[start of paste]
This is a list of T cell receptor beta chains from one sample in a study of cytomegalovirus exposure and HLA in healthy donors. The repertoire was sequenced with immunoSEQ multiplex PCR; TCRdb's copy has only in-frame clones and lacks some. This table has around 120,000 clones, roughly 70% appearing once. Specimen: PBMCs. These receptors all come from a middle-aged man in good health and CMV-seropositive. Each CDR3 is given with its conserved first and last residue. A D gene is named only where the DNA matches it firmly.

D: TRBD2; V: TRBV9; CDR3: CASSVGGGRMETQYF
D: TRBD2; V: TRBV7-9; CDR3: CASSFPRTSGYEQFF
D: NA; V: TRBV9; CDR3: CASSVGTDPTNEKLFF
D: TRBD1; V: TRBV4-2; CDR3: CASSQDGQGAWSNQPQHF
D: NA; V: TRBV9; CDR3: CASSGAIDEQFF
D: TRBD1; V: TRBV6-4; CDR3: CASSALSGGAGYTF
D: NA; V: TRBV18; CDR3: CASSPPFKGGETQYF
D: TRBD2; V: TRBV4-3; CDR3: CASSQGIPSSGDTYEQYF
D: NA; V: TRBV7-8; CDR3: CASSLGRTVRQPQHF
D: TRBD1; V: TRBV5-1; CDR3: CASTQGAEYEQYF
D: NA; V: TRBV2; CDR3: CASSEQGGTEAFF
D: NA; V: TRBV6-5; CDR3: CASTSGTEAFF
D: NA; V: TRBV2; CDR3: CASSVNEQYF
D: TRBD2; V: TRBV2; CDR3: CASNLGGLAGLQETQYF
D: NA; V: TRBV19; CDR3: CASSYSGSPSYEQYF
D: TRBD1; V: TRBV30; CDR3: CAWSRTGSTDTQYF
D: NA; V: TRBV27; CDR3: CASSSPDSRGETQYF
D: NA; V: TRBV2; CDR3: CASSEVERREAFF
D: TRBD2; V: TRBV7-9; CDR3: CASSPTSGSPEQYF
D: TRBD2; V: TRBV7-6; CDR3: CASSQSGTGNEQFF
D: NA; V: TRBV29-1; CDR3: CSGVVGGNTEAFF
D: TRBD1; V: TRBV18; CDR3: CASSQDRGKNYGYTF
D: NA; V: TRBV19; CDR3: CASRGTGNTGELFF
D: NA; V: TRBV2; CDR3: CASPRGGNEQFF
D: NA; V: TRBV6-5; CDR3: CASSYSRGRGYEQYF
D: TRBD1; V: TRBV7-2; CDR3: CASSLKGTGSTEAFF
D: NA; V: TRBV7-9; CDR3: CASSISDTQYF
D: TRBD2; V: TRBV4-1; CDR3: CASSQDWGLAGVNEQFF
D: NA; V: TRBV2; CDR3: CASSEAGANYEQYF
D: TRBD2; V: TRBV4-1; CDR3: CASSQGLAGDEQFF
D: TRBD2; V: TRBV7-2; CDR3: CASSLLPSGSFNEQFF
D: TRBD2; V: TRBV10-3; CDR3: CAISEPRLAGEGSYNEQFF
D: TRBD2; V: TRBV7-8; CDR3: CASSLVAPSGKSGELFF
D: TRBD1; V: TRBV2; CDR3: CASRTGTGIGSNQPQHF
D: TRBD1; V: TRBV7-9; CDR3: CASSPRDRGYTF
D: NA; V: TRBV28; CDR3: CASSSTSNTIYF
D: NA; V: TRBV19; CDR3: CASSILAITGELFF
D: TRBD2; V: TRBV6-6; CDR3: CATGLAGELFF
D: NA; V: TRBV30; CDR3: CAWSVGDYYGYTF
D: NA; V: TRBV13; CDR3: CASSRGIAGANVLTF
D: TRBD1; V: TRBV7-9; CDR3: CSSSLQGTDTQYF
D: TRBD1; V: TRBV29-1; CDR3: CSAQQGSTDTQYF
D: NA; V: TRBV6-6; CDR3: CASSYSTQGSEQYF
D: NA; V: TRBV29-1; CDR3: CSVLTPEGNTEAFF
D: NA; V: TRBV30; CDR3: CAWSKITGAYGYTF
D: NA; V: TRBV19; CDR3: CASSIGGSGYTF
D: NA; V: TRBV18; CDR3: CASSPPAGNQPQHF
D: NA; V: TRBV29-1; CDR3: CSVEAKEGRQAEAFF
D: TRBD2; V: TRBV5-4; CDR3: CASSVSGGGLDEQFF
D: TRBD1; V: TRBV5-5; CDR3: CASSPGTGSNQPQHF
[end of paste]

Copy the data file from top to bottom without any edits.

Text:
This is a list of T cell receptor beta chains from one sample in a study of cytomegalovirus exposure and HLA in healthy donors. The repertoire was sequenced with immunoSEQ multiplex PCR; TCRdb's copy has only in-frame clones and lacks some. This table has around 120,000 clones, roughly 70% appearing once. Specimen: PBMCs. These receptors all come from a middle-aged man in good health and CMV-seropositive. Each CDR3 is given with its conserved first and last residue. A D gene is named only where the DNA matches it firmly.

D: TRBD2; V: TRBV9; CDR3: CASSVGGGRMETQYF
D: TRBD2; V: TRBV7-9; CDR3: CASSFPRTSGYEQFF
D: NA; V: TRBV9; CDR3: CASSVGTDPTNEKLFF
D: TRBD1; V: TRBV4-2; CDR3: CASSQDGQGAWSNQPQHF
D: NA; V: TRBV9; CDR3: CASSGAIDEQFF
D: TRBD1; V: TRBV6-4; CDR3: CASSALSGGAGYTF
D: NA; V: TRBV18; CDR3: CASSPPFKGGETQYF
D: TRBD2; V: TRBV4-3; CDR3: CASSQGIPSSGDTYEQYF
D: NA; V: TRBV7-8; CDR3: CASSLGRTVRQPQHF
D: TRBD1; V: TRBV5-1; CDR3: CASTQGAEYEQYF
D: NA; V: TRBV2; CDR3: CASSEQGGTEAFF
D: NA; V: TRBV6-5; CDR3: CASTSGTEAFF
D: NA; V: TRBV2; CDR3: CASSVNEQYF
D: TRBD2; V: TRBV2; CDR3: CASNLGGLAGLQETQYF
D: NA; V: TRBV19; CDR3: CASSYSGSPSYEQYF
D: TRBD1; V: TRBV30; CDR3: CAWSRTGSTDTQYF
D: NA; V: TRBV27; CDR3: CASSSPDSRGETQYF
D: NA; V: TRBV2; CDR3: CASSEVERREAFF
D: TRBD2; V: TRBV7-9; CDR3: CASSPTSGSPEQYF
D: TRBD2; V: TRBV7-6; CDR3: CASSQSGTGNEQFF
D: NA; V: TRBV29-1; CDR3: CSGVVGGNTEAFF
D: TRBD1; V: TRBV18; CDR3: CASSQDRGKNYGYTF
D: NA; V: TRBV19; CDR3: CASRGTGNTGELFF
D: NA; V: TRBV2; CDR3: CASPRGGNEQFF
D: NA; V: TRBV6-5; CDR3: CASSYSRGRGYEQYF
D: TRBD1; V: TRBV7-2; CDR3: CASSLKGTGSTEAFF
D: NA; V: TRBV7-9; CDR3: CASSISDTQYF
D: TRBD2; V: TRBV4-1; CDR3: CASSQDWGLAGVNEQFF
D: NA; V: TRBV2; CDR3: CASSEAGANYEQYF
D: TRBD2; V: TRBV4-1; CDR3: CASSQGLAGDEQFF
D: TRBD2; V: TRBV7-2; CDR3: CASSLLPSGSFNEQFF
D: TRBD2; V: TRBV10-3; CDR3: CAISEPRLAGEGSYNEQFF
D: TRBD2; V: TRBV7-8; CDR3: CASSLVAPSGKSGELFF
D: TRBD1; V: TRBV2; CDR3: CASRTGTGIGSNQPQHF
D: TRBD1; V: TRBV7-9; CDR3: CASSPRDRGYTF
D: NA; V: TRBV28; CDR3: CASSSTSNTIYF
D: NA; V: TRBV19; CDR3: CASSILAITGELFF
D: TRBD2; V: TRBV6-6; CDR3: CATGLAGELFF
D: NA; V: TRBV30; CDR3: CAWSVGDYYGYTF
D: NA; V: TRBV13; CDR3: CASSRGIAGANVLTF
D: TRBD1; V: TRBV7-9; CDR3: CSSSLQGTDTQYF
D: TRBD1; V: TRBV29-1; CDR3: CSAQQGSTDTQYF
D: NA; V: TRBV6-6; CDR3: CASSYSTQGSEQYF
D: NA; V: TRBV29-1; CDR3: CSVLTPEGNTEAFF
D: NA; V: TRBV30; CDR3: CAWSKITGAYGYTF
D: NA; V: TRBV19; CDR3: CASSIGGSGYTF
D: NA; V: TRBV18; CDR3: CASSPPAGNQPQHF
D: NA; V: TRBV29-1; CDR3: CSVEAKEGRQAEAFF
D: TRBD2; V: TRBV5-4; CDR3: CASSVSGGGLDEQFF
D: TRBD1; V: TRBV5-5; CDR3: CASSPGTGSNQPQHF